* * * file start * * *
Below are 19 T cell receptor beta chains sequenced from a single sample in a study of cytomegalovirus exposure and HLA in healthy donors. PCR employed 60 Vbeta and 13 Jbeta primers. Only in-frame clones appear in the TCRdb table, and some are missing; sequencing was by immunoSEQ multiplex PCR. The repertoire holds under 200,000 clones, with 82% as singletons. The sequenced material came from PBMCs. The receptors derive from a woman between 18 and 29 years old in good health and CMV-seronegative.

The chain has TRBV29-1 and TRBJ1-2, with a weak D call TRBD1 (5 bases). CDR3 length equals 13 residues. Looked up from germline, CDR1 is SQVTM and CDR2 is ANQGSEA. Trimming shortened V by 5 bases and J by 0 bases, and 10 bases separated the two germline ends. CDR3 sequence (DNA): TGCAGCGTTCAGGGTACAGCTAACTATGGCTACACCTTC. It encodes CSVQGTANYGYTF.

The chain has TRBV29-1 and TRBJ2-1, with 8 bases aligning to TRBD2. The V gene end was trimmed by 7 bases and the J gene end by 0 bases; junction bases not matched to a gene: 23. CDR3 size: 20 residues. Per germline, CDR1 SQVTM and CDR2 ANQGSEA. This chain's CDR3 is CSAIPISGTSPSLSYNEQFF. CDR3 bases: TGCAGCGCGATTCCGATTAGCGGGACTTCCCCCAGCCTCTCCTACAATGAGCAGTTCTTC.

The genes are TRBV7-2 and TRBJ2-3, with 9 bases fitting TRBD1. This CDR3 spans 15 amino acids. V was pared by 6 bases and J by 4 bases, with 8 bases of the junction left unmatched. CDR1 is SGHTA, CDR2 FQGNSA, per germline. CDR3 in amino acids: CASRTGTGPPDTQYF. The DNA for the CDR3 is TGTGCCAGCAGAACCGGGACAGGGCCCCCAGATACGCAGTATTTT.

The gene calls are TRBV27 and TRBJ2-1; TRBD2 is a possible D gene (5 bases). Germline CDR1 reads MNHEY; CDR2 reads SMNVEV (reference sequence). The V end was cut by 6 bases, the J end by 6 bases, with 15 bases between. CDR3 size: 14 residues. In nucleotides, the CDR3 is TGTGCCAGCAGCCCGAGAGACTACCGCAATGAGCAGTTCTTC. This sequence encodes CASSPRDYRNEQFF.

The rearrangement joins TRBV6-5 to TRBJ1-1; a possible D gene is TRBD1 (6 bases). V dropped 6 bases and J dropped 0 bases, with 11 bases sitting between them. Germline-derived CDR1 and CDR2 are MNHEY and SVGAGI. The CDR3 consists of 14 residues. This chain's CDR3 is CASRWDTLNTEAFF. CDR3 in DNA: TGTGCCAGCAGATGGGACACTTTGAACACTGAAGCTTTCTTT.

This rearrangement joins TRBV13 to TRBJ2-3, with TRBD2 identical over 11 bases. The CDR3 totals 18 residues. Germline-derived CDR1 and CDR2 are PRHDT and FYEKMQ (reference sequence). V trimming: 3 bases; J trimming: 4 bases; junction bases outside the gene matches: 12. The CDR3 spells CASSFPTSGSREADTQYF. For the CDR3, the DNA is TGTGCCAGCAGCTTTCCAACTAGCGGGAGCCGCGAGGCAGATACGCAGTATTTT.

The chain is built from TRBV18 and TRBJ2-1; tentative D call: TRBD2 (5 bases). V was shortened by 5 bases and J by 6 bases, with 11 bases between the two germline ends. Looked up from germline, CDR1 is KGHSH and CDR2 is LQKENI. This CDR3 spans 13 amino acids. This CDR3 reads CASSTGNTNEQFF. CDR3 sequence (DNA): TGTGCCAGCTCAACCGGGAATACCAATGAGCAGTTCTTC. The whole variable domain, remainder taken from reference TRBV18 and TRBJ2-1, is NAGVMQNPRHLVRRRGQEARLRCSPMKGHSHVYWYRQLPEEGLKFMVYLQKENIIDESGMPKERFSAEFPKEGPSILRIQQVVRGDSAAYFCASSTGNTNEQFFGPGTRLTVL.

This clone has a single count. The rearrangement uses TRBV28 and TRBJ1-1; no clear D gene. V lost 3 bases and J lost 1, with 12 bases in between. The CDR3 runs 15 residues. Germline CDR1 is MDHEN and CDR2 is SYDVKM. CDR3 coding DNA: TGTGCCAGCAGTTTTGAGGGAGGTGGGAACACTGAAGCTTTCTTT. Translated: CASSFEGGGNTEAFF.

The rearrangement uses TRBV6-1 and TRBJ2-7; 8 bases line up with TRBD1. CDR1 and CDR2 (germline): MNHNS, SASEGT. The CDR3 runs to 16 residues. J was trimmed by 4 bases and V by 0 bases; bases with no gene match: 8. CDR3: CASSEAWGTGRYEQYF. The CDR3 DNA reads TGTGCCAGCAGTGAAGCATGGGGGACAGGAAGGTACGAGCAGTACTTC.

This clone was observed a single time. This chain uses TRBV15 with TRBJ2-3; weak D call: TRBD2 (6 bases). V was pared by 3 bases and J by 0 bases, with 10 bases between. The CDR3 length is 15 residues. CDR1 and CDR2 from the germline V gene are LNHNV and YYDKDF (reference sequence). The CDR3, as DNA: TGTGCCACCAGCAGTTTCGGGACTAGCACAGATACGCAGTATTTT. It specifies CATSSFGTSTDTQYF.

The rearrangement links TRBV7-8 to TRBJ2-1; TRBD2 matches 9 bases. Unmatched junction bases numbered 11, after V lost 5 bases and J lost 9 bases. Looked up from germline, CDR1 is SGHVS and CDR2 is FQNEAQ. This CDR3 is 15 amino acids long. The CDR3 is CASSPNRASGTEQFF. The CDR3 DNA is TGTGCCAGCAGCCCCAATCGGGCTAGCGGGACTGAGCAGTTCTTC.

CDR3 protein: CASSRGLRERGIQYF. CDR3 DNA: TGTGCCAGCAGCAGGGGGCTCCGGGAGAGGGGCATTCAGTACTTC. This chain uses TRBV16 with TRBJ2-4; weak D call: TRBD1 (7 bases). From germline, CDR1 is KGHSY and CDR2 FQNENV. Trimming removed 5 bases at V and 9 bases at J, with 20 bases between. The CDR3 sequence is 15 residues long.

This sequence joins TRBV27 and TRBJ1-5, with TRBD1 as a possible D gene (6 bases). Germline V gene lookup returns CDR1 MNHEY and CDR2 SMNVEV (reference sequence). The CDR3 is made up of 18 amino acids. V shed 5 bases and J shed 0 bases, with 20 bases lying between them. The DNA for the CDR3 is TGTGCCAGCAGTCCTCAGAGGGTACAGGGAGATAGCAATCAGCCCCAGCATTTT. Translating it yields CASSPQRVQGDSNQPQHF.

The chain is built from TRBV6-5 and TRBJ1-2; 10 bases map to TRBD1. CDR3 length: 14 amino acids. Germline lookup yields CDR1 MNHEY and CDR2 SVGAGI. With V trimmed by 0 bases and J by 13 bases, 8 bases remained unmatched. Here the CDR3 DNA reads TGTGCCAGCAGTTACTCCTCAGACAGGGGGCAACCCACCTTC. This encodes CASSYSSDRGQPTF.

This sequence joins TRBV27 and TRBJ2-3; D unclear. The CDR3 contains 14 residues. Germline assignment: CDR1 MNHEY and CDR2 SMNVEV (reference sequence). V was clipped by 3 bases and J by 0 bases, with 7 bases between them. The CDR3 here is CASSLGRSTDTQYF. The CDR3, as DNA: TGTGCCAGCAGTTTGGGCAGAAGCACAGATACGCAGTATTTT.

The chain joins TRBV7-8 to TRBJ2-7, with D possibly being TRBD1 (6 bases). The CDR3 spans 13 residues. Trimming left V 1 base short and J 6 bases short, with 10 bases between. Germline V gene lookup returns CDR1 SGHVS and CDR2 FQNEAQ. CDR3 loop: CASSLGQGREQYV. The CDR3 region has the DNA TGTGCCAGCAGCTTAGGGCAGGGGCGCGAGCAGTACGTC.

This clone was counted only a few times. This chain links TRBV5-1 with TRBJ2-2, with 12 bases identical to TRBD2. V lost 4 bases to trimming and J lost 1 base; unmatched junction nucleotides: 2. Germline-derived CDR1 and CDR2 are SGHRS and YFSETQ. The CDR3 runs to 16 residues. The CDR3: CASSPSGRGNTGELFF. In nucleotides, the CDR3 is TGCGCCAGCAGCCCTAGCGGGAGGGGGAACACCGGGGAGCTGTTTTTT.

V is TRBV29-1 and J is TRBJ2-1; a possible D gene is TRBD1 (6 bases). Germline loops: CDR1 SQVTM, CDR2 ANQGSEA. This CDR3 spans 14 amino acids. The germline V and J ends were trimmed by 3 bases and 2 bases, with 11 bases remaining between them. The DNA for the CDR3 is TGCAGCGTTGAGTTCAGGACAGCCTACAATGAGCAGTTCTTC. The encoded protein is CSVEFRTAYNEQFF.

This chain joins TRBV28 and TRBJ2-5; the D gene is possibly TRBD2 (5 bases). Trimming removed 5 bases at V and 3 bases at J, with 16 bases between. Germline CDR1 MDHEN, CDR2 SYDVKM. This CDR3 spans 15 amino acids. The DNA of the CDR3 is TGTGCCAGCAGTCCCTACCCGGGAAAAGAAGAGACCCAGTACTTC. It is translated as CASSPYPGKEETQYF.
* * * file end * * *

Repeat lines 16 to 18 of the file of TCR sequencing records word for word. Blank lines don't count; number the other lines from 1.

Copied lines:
This sequence joins TRBV27 and TRBJ2-3; D unclear. The CDR3 contains 14 residues. Germline assignment: CDR1 MNHEY and CDR2 SMNVEV (reference sequence). V was clipped by 3 bases and J by 0 bases, with 7 bases between them. The CDR3 here is CASSLGRSTDTQYF. The CDR3, as DNA: TGTGCCAGCAGTTTGGGCAGAAGCACAGATACGCAGTATTTT.

The chain joins TRBV7-8 to TRBJ2-7, with D possibly being TRBD1 (6 bases). The CDR3 spans 13 residues. Trimming left V 1 base short and J 6 bases short, with 10 bases between. Germline V gene lookup returns CDR1 SGHVS and CDR2 FQNEAQ. CDR3 loop: CASSLGQGREQYV. The CDR3 region has the DNA TGTGCCAGCAGCTTAGGGCAGGGGCGCGAGCAGTACGTC.

This clone was counted only a few times. This chain links TRBV5-1 with TRBJ2-2, with 12 bases identical to TRBD2. V lost 4 bases to trimming and J lost 1 base; unmatched junction nucleotides: 2. Germline-derived CDR1 and CDR2 are SGHRS and YFSETQ. The CDR3 runs to 16 residues. The CDR3: CASSPSGRGNTGELFF. In nucleotides, the CDR3 is TGCGCCAGCAGCCCTAGCGGGAGGGGGAACACCGGGGAGCTGTTTTTT.